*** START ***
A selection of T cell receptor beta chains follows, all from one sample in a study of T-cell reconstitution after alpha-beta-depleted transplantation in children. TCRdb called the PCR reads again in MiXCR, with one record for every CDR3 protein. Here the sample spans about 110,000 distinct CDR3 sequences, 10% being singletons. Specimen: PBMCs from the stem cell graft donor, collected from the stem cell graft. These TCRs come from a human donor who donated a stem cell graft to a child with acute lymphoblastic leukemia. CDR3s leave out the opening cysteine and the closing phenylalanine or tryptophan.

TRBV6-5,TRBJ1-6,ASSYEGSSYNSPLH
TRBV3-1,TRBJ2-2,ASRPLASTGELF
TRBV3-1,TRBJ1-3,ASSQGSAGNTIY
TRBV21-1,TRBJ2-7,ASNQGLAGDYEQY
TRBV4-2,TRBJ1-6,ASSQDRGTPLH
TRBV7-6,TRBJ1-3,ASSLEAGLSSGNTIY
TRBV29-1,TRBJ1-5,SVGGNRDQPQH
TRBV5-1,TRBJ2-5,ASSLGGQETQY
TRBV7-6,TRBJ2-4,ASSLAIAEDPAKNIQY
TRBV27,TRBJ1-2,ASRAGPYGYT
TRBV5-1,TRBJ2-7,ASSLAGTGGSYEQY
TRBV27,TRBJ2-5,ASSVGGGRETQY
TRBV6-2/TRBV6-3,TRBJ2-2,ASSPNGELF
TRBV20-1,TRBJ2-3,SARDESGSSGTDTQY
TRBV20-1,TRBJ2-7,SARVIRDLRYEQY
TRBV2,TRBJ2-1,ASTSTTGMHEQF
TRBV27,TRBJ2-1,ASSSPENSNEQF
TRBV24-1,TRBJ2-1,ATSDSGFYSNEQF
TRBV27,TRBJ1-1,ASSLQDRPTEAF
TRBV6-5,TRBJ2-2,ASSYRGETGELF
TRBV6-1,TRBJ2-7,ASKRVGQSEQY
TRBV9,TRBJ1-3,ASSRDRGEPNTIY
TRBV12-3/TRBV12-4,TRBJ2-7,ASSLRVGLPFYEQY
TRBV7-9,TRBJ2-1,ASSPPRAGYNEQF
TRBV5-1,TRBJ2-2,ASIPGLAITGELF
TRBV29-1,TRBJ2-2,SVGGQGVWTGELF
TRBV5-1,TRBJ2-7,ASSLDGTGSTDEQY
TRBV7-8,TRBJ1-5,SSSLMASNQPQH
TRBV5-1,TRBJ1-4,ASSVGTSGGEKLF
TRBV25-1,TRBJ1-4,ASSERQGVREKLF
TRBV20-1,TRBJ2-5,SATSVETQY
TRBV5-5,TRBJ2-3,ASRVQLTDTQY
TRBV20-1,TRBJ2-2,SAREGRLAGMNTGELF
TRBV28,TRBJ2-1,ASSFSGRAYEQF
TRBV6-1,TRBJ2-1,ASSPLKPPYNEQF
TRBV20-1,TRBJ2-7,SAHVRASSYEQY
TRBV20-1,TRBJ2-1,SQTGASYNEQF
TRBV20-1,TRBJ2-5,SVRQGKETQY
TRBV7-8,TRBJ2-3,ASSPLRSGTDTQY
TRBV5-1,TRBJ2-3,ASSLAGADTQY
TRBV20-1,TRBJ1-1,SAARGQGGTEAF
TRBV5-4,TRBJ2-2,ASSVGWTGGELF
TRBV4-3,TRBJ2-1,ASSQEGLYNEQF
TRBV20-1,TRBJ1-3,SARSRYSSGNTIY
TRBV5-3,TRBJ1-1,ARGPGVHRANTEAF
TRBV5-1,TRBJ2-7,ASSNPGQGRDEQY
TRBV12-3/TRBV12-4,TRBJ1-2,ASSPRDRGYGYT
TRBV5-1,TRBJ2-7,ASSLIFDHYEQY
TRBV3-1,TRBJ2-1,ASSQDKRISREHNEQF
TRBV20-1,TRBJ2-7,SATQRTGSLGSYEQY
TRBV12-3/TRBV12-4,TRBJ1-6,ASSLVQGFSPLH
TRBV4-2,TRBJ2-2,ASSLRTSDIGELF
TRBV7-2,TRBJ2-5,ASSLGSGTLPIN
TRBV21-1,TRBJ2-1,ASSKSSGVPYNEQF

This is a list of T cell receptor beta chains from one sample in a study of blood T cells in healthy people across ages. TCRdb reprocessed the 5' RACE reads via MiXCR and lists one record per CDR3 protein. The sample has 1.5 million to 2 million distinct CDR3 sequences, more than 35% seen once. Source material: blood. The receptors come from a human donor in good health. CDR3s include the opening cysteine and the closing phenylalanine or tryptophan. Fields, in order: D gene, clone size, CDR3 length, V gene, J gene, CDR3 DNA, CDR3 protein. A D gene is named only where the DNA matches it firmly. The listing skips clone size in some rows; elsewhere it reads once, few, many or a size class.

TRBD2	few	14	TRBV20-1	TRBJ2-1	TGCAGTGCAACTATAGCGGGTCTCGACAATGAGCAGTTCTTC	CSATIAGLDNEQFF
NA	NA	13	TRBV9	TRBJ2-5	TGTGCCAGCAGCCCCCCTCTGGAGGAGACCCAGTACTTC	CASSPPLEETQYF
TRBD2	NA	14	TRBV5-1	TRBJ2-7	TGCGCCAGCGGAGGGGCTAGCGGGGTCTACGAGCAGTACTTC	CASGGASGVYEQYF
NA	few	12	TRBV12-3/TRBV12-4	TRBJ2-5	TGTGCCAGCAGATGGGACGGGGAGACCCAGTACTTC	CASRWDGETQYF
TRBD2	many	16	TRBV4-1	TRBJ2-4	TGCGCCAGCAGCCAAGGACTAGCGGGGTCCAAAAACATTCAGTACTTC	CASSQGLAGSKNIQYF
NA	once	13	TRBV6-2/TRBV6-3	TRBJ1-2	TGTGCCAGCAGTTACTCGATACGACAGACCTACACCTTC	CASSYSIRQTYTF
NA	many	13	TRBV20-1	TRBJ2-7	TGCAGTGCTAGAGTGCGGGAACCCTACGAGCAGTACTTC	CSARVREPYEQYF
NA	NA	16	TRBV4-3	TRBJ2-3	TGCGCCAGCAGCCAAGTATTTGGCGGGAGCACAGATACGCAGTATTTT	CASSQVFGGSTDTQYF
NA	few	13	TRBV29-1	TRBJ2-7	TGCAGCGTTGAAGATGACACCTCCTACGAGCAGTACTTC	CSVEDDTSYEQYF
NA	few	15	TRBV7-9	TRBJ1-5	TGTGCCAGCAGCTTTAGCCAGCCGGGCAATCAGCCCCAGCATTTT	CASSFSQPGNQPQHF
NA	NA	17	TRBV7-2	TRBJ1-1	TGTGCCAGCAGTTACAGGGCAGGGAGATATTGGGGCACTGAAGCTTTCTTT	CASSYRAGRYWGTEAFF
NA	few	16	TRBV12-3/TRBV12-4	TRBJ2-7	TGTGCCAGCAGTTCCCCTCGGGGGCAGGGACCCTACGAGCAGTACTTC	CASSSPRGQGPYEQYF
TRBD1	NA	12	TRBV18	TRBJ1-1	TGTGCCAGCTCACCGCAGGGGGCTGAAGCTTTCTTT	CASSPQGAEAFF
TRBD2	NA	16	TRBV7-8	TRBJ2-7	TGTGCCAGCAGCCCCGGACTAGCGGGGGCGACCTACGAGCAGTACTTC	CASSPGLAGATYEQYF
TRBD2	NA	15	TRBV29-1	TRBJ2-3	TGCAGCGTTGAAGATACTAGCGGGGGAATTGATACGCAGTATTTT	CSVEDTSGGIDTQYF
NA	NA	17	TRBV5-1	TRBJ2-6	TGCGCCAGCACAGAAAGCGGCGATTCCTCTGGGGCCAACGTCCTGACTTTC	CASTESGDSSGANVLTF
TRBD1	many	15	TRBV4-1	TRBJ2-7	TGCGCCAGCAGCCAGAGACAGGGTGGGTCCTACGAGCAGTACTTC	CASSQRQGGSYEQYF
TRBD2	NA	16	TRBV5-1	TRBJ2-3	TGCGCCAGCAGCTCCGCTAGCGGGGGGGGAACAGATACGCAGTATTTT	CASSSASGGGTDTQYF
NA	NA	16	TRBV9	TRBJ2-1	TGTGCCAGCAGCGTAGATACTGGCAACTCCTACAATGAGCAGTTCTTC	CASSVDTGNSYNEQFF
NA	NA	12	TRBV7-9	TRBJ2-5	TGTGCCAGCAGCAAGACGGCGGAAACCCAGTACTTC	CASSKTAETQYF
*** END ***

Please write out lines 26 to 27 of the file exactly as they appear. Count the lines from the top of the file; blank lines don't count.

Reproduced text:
TRBV5-1,TRBJ2-2,ASIPGLAITGELF
TRBV29-1,TRBJ2-2,SVGGQGVWTGELF